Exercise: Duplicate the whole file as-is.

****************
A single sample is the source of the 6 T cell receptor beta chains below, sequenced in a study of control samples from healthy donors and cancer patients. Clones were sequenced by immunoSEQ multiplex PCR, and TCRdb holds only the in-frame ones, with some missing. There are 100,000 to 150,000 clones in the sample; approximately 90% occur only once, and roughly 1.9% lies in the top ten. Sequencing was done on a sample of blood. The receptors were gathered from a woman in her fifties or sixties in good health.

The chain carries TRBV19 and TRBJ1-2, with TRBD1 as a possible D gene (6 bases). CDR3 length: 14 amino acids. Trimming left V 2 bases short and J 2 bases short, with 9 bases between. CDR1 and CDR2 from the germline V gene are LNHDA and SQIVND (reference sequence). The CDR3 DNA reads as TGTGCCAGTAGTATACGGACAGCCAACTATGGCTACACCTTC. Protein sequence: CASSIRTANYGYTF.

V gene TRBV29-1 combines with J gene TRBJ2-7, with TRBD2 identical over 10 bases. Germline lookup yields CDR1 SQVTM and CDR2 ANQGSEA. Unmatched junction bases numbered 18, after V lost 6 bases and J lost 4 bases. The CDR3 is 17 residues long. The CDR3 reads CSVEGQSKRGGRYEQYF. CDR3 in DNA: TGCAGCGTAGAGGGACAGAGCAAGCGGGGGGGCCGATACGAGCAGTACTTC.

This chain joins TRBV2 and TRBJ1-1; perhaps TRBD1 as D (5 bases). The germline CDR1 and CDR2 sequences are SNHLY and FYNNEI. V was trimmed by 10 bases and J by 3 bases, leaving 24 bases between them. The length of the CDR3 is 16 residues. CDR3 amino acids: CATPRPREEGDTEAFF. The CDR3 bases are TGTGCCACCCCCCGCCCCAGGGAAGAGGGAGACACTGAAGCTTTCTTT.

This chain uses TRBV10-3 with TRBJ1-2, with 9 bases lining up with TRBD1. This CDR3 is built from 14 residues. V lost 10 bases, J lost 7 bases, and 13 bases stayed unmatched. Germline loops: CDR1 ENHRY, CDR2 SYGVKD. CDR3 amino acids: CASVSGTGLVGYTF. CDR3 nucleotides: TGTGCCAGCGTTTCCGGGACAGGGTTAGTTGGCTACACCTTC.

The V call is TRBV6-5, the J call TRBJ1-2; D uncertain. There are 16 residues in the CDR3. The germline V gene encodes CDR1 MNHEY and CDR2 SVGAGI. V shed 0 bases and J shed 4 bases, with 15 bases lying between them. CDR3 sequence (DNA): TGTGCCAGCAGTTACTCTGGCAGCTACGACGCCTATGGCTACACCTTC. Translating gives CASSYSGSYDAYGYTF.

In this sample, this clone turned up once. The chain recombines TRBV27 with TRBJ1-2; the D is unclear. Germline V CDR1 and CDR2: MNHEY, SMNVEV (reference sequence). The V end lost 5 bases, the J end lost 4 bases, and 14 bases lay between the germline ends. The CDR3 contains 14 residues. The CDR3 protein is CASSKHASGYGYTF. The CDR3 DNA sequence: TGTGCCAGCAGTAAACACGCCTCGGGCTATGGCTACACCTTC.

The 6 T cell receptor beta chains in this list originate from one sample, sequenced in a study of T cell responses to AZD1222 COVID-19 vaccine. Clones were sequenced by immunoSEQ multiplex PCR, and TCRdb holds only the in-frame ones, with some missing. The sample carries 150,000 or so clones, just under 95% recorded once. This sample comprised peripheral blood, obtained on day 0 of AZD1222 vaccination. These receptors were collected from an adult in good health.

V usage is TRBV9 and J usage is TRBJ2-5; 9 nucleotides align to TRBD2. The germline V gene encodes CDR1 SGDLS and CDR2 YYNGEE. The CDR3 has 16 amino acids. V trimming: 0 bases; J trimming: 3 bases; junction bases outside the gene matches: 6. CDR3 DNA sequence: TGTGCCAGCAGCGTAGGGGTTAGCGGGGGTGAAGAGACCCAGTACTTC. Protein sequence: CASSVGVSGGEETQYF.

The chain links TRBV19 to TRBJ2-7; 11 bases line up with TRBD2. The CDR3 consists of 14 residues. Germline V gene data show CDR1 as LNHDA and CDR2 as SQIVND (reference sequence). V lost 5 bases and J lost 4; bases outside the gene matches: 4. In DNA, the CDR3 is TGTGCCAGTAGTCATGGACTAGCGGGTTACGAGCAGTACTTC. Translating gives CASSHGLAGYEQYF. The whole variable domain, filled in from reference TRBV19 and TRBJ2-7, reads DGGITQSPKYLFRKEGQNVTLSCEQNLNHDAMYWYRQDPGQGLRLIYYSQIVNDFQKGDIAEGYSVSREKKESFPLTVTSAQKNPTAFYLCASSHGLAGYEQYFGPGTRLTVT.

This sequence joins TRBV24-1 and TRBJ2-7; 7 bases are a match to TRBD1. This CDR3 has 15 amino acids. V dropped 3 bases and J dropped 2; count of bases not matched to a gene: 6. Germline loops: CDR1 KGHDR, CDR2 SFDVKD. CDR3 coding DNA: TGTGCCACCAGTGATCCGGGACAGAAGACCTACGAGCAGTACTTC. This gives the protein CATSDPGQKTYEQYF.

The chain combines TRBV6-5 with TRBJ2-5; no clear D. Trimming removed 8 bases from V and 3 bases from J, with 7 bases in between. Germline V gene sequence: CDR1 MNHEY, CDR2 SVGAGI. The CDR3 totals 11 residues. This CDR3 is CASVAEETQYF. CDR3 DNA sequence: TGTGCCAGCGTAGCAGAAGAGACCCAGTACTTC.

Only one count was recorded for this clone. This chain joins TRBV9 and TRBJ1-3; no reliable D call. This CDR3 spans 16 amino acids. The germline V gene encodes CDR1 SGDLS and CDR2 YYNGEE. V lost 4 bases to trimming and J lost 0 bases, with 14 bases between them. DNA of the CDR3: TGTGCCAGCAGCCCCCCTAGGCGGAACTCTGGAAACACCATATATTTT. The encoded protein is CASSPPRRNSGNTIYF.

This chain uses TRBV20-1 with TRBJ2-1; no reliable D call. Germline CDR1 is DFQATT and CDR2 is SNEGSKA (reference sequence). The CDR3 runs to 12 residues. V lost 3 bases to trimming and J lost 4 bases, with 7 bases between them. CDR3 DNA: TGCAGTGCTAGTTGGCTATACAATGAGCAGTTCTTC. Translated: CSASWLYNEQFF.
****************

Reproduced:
A single sample is the source of the 6 T cell receptor beta chains below, sequenced in a study of control samples from healthy donors and cancer patients. Clones were sequenced by immunoSEQ multiplex PCR, and TCRdb holds only the in-frame ones, with some missing. There are 100,000 to 150,000 clones in the sample; approximately 90% occur only once, and roughly 1.9% lies in the top ten. Sequencing was done on a sample of blood. The receptors were gathered from a woman in her fifties or sixties in good health.

The chain carries TRBV19 and TRBJ1-2, with TRBD1 as a possible D gene (6 bases). CDR3 length: 14 amino acids. Trimming left V 2 bases short and J 2 bases short, with 9 bases between. CDR1 and CDR2 from the germline V gene are LNHDA and SQIVND (reference sequence). The CDR3 DNA reads as TGTGCCAGTAGTATACGGACAGCCAACTATGGCTACACCTTC. Protein sequence: CASSIRTANYGYTF.

V gene TRBV29-1 combines with J gene TRBJ2-7, with TRBD2 identical over 10 bases. Germline lookup yields CDR1 SQVTM and CDR2 ANQGSEA. Unmatched junction bases numbered 18, after V lost 6 bases and J lost 4 bases. The CDR3 is 17 residues long. The CDR3 reads CSVEGQSKRGGRYEQYF. CDR3 in DNA: TGCAGCGTAGAGGGACAGAGCAAGCGGGGGGGCCGATACGAGCAGTACTTC.

This chain joins TRBV2 and TRBJ1-1; perhaps TRBD1 as D (5 bases). The germline CDR1 and CDR2 sequences are SNHLY and FYNNEI. V was trimmed by 10 bases and J by 3 bases, leaving 24 bases between them. The length of the CDR3 is 16 residues. CDR3 amino acids: CATPRPREEGDTEAFF. The CDR3 bases are TGTGCCACCCCCCGCCCCAGGGAAGAGGGAGACACTGAAGCTTTCTTT.

This chain uses TRBV10-3 with TRBJ1-2, with 9 bases lining up with TRBD1. This CDR3 is built from 14 residues. V lost 10 bases, J lost 7 bases, and 13 bases stayed unmatched. Germline loops: CDR1 ENHRY, CDR2 SYGVKD. CDR3 amino acids: CASVSGTGLVGYTF. CDR3 nucleotides: TGTGCCAGCGTTTCCGGGACAGGGTTAGTTGGCTACACCTTC.

The V call is TRBV6-5, the J call TRBJ1-2; D uncertain. There are 16 residues in the CDR3. The germline V gene encodes CDR1 MNHEY and CDR2 SVGAGI. V shed 0 bases and J shed 4 bases, with 15 bases lying between them. CDR3 sequence (DNA): TGTGCCAGCAGTTACTCTGGCAGCTACGACGCCTATGGCTACACCTTC. Translating gives CASSYSGSYDAYGYTF.

In this sample, this clone turned up once. The chain recombines TRBV27 with TRBJ1-2; the D is unclear. Germline V CDR1 and CDR2: MNHEY, SMNVEV (reference sequence). The V end lost 5 bases, the J end lost 4 bases, and 14 bases lay between the germline ends. The CDR3 contains 14 residues. The CDR3 protein is CASSKHASGYGYTF. The CDR3 DNA sequence: TGTGCCAGCAGTAAACACGCCTCGGGCTATGGCTACACCTTC.

The 6 T cell receptor beta chains in this list originate from one sample, sequenced in a study of T cell responses to AZD1222 COVID-19 vaccine. Clones were sequenced by immunoSEQ multiplex PCR, and TCRdb holds only the in-frame ones, with some missing. The sample carries 150,000 or so clones, just under 95% recorded once. This sample comprised peripheral blood, obtained on day 0 of AZD1222 vaccination. These receptors were collected from an adult in good health.

V usage is TRBV9 and J usage is TRBJ2-5; 9 nucleotides align to TRBD2. The germline V gene encodes CDR1 SGDLS and CDR2 YYNGEE. The CDR3 has 16 amino acids. V trimming: 0 bases; J trimming: 3 bases; junction bases outside the gene matches: 6. CDR3 DNA sequence: TGTGCCAGCAGCGTAGGGGTTAGCGGGGGTGAAGAGACCCAGTACTTC. Protein sequence: CASSVGVSGGEETQYF.

The chain links TRBV19 to TRBJ2-7; 11 bases line up with TRBD2. The CDR3 consists of 14 residues. Germline V gene data show CDR1 as LNHDA and CDR2 as SQIVND (reference sequence). V lost 5 bases and J lost 4; bases outside the gene matches: 4. In DNA, the CDR3 is TGTGCCAGTAGTCATGGACTAGCGGGTTACGAGCAGTACTTC. Translating gives CASSHGLAGYEQYF. The whole variable domain, filled in from reference TRBV19 and TRBJ2-7, reads DGGITQSPKYLFRKEGQNVTLSCEQNLNHDAMYWYRQDPGQGLRLIYYSQIVNDFQKGDIAEGYSVSREKKESFPLTVTSAQKNPTAFYLCASSHGLAGYEQYFGPGTRLTVT.

This sequence joins TRBV24-1 and TRBJ2-7; 7 bases are a match to TRBD1. This CDR3 has 15 amino acids. V dropped 3 bases and J dropped 2; count of bases not matched to a gene: 6. Germline loops: CDR1 KGHDR, CDR2 SFDVKD. CDR3 coding DNA: TGTGCCACCAGTGATCCGGGACAGAAGACCTACGAGCAGTACTTC. This gives the protein CATSDPGQKTYEQYF.

The chain combines TRBV6-5 with TRBJ2-5; no clear D. Trimming removed 8 bases from V and 3 bases from J, with 7 bases in between. Germline V gene sequence: CDR1 MNHEY, CDR2 SVGAGI. The CDR3 totals 11 residues. This CDR3 is CASVAEETQYF. CDR3 DNA sequence: TGTGCCAGCGTAGCAGAAGAGACCCAGTACTTC.

Only one count was recorded for this clone. This chain joins TRBV9 and TRBJ1-3; no reliable D call. This CDR3 spans 16 amino acids. The germline V gene encodes CDR1 SGDLS and CDR2 YYNGEE. V lost 4 bases to trimming and J lost 0 bases, with 14 bases between them. DNA of the CDR3: TGTGCCAGCAGCCCCCCTAGGCGGAACTCTGGAAACACCATATATTTT. The encoded protein is CASSPPRRNSGNTIYF.

This chain uses TRBV20-1 with TRBJ2-1; no reliable D call. Germline CDR1 is DFQATT and CDR2 is SNEGSKA (reference sequence). The CDR3 runs to 12 residues. V lost 3 bases to trimming and J lost 4 bases, with 7 bases between them. CDR3 DNA: TGCAGTGCTAGTTGGCTATACAATGAGCAGTTCTTC. Translated: CSASWLYNEQFF.